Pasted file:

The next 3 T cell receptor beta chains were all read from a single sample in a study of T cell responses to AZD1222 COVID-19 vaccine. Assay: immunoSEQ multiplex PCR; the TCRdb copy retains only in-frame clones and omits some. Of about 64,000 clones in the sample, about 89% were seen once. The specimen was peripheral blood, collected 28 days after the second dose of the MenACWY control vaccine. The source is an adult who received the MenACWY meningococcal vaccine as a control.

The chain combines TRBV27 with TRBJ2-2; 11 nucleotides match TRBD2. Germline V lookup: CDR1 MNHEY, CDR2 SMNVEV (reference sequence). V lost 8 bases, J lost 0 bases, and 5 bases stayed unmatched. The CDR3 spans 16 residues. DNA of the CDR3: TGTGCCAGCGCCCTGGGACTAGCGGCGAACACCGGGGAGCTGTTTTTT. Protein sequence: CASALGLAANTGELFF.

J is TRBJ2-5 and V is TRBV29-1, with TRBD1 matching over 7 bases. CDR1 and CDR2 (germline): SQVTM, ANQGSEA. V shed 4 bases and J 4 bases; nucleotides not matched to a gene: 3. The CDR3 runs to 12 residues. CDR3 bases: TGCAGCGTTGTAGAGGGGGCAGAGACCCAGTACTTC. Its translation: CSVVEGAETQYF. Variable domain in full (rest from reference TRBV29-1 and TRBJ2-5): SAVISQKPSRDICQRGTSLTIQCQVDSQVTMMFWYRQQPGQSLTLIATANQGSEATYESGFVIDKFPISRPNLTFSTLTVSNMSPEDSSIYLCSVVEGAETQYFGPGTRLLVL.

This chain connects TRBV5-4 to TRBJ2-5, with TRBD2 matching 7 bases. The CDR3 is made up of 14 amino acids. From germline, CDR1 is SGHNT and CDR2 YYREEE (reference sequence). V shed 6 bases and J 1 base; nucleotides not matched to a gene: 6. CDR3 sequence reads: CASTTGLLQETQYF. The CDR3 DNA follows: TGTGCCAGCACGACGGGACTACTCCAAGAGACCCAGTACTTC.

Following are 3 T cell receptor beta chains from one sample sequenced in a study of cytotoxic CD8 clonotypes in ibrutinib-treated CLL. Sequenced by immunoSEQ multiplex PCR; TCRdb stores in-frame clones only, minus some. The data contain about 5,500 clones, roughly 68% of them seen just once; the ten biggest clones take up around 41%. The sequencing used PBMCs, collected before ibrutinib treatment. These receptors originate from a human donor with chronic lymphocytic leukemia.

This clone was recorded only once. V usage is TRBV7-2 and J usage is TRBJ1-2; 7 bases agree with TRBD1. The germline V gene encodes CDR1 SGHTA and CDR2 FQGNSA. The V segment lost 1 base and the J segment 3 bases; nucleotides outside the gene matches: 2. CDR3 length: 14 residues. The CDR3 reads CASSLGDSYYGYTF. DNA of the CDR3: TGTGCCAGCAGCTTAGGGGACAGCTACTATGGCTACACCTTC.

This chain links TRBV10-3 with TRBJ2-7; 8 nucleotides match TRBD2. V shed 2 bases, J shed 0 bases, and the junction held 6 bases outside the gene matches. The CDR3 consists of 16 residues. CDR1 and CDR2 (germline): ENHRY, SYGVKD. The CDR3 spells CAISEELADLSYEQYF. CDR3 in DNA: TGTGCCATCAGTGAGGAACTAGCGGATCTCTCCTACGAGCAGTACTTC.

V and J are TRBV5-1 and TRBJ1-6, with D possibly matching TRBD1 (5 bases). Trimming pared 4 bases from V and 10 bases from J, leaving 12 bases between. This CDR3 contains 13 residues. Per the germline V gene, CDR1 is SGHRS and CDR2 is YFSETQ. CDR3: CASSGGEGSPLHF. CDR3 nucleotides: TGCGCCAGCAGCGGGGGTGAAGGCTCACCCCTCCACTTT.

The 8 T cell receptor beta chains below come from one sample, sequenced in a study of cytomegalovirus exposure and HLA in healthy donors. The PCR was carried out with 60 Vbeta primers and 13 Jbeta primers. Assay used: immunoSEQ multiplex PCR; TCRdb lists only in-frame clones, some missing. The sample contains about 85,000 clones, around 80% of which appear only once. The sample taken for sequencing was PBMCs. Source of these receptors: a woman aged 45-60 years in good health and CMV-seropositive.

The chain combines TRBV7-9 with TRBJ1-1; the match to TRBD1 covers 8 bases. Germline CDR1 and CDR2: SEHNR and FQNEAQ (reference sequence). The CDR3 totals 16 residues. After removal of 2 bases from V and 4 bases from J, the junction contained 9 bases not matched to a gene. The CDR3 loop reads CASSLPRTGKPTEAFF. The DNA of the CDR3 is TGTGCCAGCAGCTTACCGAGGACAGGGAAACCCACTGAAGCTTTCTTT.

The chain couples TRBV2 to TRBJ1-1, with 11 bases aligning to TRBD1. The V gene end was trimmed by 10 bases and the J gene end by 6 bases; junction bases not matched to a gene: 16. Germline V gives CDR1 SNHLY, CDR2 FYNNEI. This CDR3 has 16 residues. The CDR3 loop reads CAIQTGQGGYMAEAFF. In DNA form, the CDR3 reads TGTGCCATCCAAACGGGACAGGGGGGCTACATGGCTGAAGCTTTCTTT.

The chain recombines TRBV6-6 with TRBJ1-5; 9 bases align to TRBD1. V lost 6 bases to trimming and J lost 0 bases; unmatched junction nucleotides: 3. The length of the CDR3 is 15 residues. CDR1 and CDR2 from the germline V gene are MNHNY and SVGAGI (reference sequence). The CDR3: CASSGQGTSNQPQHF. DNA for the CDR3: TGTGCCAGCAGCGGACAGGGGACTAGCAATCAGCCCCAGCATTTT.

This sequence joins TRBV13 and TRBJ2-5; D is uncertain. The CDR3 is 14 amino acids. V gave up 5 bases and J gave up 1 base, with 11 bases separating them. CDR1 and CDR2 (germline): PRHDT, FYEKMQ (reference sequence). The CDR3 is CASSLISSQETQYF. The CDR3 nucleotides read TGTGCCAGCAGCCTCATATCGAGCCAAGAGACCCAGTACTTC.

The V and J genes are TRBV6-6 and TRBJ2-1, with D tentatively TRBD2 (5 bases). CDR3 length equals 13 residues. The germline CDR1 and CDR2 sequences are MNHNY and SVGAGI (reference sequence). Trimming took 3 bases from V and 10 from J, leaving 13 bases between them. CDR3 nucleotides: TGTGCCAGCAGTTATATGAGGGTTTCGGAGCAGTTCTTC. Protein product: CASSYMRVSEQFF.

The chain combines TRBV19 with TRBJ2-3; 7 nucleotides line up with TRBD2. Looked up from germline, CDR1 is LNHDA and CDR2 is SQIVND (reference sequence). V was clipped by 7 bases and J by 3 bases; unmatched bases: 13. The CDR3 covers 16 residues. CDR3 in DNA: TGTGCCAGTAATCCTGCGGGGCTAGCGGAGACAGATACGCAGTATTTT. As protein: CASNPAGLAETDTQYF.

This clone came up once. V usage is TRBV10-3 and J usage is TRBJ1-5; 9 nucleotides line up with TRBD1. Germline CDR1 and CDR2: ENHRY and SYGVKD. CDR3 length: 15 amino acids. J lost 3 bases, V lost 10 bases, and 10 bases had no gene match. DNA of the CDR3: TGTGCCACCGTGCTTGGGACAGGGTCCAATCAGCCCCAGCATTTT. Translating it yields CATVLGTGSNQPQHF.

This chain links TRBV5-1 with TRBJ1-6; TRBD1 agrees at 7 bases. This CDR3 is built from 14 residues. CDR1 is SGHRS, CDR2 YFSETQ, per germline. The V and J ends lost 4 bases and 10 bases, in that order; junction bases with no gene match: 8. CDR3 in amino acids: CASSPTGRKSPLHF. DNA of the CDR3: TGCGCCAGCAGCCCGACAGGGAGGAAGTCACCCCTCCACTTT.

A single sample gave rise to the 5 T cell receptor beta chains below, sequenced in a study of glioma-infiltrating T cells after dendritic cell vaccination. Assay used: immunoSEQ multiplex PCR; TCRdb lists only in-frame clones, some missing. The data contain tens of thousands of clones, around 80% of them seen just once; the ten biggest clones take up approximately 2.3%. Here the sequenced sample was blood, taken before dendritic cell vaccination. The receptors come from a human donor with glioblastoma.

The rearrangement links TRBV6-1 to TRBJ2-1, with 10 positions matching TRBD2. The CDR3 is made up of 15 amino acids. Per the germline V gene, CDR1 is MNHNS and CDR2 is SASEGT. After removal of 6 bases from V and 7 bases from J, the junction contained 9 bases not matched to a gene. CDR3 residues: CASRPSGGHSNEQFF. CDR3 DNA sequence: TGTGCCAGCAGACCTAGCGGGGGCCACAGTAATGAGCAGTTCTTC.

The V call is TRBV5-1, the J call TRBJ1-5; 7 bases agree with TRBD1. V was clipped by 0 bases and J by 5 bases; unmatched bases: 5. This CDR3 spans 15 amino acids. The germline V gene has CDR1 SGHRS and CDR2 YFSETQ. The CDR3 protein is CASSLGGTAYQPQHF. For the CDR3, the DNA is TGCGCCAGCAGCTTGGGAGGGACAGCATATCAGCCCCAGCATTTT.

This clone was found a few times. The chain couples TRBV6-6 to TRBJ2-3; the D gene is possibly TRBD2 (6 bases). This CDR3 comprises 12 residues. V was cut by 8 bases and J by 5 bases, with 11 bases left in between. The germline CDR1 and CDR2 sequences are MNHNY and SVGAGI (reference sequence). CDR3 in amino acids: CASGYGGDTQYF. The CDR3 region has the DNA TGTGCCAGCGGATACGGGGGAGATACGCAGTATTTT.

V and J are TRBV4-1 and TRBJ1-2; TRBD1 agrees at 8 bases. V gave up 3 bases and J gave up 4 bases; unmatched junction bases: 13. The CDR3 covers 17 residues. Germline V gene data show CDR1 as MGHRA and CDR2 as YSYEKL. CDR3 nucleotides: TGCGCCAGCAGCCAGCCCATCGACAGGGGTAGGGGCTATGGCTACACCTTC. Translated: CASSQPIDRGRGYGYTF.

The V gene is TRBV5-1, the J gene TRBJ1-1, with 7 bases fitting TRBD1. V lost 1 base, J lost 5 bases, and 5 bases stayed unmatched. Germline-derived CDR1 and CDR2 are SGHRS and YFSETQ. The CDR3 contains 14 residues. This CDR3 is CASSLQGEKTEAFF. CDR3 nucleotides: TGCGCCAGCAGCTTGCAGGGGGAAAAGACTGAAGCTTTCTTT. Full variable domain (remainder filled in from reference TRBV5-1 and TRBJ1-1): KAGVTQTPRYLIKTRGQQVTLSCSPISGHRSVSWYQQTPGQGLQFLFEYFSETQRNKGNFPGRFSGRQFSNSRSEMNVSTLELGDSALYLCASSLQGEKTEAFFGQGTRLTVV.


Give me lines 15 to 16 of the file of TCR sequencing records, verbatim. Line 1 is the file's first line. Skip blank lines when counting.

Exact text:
The chain combines TRBV19 with TRBJ2-3; 7 nucleotides line up with TRBD2. Looked up from germline, CDR1 is LNHDA and CDR2 is SQIVND (reference sequence). V was clipped by 7 bases and J by 3 bases; unmatched bases: 13. The CDR3 covers 16 residues. CDR3 in DNA: TGTGCCAGTAATCCTGCGGGGCTAGCGGAGACAGATACGCAGTATTTT. As protein: CASNPAGLAETDTQYF.

This clone came up once. V usage is TRBV10-3 and J usage is TRBJ1-5; 9 nucleotides line up with TRBD1. Germline CDR1 and CDR2: ENHRY and SYGVKD. CDR3 length: 15 amino acids. J lost 3 bases, V lost 10 bases, and 10 bases had no gene match. DNA of the CDR3: TGTGCCACCGTGCTTGGGACAGGGTCCAATCAGCCCCAGCATTTT. Translating it yields CATVLGTGSNQPQHF.